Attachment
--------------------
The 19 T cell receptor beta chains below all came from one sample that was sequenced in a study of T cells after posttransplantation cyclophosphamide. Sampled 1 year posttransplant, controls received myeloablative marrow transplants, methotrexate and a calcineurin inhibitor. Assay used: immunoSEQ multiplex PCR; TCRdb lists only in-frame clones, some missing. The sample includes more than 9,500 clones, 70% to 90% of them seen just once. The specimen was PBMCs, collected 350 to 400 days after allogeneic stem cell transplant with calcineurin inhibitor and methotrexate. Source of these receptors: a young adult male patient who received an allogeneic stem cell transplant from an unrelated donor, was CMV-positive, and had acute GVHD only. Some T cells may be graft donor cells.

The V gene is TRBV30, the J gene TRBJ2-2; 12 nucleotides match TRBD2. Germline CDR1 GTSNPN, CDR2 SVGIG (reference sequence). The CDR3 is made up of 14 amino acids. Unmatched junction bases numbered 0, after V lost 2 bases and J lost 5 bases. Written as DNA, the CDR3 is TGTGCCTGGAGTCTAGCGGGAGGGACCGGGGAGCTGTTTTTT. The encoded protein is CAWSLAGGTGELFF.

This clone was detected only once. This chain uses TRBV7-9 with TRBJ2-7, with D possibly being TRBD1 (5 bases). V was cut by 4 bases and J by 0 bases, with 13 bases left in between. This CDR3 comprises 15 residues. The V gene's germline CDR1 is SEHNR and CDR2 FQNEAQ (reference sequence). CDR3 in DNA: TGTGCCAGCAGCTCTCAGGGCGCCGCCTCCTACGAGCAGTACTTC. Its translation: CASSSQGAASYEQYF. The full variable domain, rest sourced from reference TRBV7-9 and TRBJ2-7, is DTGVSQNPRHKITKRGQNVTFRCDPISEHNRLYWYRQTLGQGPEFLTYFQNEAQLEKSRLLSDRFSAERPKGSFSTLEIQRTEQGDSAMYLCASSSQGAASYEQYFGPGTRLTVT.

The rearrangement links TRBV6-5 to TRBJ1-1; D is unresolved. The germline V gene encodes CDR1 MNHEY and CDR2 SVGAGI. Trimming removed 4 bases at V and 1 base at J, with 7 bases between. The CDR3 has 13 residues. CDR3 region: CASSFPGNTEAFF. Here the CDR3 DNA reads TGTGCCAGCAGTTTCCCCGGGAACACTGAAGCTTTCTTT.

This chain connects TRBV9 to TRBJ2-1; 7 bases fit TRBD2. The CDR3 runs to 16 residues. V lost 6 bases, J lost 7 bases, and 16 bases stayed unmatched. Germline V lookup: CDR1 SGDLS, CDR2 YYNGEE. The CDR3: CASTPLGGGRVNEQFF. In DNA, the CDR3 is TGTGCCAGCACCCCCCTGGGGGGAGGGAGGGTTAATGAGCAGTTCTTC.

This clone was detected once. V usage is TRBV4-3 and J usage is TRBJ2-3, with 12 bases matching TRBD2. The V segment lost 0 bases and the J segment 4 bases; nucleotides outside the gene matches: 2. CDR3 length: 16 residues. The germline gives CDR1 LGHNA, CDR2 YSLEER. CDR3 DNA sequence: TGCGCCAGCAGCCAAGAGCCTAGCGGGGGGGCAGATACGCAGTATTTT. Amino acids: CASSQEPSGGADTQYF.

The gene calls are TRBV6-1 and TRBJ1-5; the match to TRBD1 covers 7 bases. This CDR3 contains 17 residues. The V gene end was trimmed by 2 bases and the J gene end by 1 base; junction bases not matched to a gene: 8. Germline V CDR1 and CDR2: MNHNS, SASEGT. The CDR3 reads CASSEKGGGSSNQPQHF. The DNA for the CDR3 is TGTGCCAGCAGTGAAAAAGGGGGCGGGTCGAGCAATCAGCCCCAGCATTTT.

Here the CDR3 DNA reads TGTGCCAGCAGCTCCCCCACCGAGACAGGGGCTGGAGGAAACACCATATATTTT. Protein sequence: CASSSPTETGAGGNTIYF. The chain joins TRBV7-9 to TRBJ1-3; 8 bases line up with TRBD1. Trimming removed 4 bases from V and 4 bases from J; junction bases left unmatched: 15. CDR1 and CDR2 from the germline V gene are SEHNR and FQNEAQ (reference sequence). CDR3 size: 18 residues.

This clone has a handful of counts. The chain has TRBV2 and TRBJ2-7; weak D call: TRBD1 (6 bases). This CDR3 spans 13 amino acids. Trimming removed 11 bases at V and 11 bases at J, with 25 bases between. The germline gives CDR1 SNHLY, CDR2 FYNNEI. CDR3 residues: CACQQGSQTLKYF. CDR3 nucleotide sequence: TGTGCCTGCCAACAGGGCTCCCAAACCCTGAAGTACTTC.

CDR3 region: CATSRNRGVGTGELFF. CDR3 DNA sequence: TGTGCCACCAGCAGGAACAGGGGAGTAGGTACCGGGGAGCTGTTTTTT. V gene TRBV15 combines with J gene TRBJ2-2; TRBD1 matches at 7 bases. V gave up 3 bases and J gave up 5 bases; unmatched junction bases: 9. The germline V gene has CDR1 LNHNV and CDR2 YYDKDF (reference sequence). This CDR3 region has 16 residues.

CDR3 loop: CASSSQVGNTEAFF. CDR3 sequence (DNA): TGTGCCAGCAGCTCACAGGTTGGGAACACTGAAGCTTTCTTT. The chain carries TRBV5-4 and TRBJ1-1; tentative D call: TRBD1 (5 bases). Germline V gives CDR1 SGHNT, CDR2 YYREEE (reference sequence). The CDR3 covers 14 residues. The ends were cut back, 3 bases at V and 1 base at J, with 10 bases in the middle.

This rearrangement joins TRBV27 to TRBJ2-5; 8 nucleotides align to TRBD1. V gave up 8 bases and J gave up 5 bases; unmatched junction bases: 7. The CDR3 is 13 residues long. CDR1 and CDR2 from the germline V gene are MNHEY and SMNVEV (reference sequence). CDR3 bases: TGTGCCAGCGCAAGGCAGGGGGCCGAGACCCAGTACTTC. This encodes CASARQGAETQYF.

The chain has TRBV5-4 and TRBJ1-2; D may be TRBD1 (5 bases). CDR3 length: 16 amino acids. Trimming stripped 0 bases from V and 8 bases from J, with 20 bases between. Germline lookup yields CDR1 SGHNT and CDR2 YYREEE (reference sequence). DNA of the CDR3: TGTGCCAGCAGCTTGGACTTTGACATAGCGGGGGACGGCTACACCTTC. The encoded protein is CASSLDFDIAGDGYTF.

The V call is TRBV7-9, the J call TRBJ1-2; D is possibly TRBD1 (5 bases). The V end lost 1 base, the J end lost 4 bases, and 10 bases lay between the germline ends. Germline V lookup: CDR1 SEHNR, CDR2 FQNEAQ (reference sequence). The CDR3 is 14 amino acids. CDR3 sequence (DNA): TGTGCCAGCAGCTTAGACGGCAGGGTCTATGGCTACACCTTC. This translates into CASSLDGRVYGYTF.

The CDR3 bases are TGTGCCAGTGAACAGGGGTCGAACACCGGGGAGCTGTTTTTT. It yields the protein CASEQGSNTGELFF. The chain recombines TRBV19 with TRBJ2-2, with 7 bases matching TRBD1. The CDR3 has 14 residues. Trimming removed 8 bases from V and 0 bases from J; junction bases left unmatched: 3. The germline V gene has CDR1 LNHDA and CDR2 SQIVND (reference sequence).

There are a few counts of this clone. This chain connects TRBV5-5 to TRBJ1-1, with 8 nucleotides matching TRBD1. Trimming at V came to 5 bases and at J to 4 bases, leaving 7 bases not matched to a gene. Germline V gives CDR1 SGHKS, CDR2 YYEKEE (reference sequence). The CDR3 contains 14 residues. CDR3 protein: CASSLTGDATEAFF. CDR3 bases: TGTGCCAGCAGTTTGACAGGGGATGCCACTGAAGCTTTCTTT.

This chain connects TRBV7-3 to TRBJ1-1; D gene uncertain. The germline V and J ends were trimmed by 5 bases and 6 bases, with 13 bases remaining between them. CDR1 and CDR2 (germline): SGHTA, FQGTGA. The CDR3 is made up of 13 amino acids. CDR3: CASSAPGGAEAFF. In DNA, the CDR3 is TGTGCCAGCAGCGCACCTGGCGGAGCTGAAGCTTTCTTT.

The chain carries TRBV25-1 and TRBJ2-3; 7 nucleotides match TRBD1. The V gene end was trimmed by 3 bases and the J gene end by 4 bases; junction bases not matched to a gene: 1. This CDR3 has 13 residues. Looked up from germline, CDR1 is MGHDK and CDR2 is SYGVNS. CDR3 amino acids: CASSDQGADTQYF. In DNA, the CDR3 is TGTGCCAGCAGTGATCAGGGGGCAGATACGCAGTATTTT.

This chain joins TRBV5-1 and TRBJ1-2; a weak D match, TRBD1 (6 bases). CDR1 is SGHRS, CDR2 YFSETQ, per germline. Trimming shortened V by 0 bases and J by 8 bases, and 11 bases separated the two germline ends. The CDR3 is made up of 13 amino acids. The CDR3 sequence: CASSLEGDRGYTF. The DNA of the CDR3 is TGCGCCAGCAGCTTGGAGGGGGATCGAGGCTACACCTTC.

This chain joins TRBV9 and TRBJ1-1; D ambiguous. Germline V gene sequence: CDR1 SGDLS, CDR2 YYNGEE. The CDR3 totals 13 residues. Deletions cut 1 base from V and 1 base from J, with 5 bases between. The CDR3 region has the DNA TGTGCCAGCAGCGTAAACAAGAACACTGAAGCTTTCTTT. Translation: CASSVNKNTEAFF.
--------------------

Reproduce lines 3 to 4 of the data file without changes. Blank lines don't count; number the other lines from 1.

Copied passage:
This clone was detected only once. This chain uses TRBV7-9 with TRBJ2-7, with D possibly being TRBD1 (5 bases). V was cut by 4 bases and J by 0 bases, with 13 bases left in between. This CDR3 comprises 15 residues. The V gene's germline CDR1 is SEHNR and CDR2 FQNEAQ (reference sequence). CDR3 in DNA: TGTGCCAGCAGCTCTCAGGGCGCCGCCTCCTACGAGCAGTACTTC. Its translation: CASSSQGAASYEQYF. The full variable domain, rest sourced from reference TRBV7-9 and TRBJ2-7, is DTGVSQNPRHKITKRGQNVTFRCDPISEHNRLYWYRQTLGQGPEFLTYFQNEAQLEKSRLLSDRFSAERPKGSFSTLEIQRTEQGDSAMYLCASSSQGAASYEQYFGPGTRLTVT.

The rearrangement links TRBV6-5 to TRBJ1-1; D is unresolved. The germline V gene encodes CDR1 MNHEY and CDR2 SVGAGI. Trimming removed 4 bases at V and 1 base at J, with 7 bases between. The CDR3 has 13 residues. CDR3 region: CASSFPGNTEAFF. Here the CDR3 DNA reads TGTGCCAGCAGTTTCCCCGGGAACACTGAAGCTTTCTTT.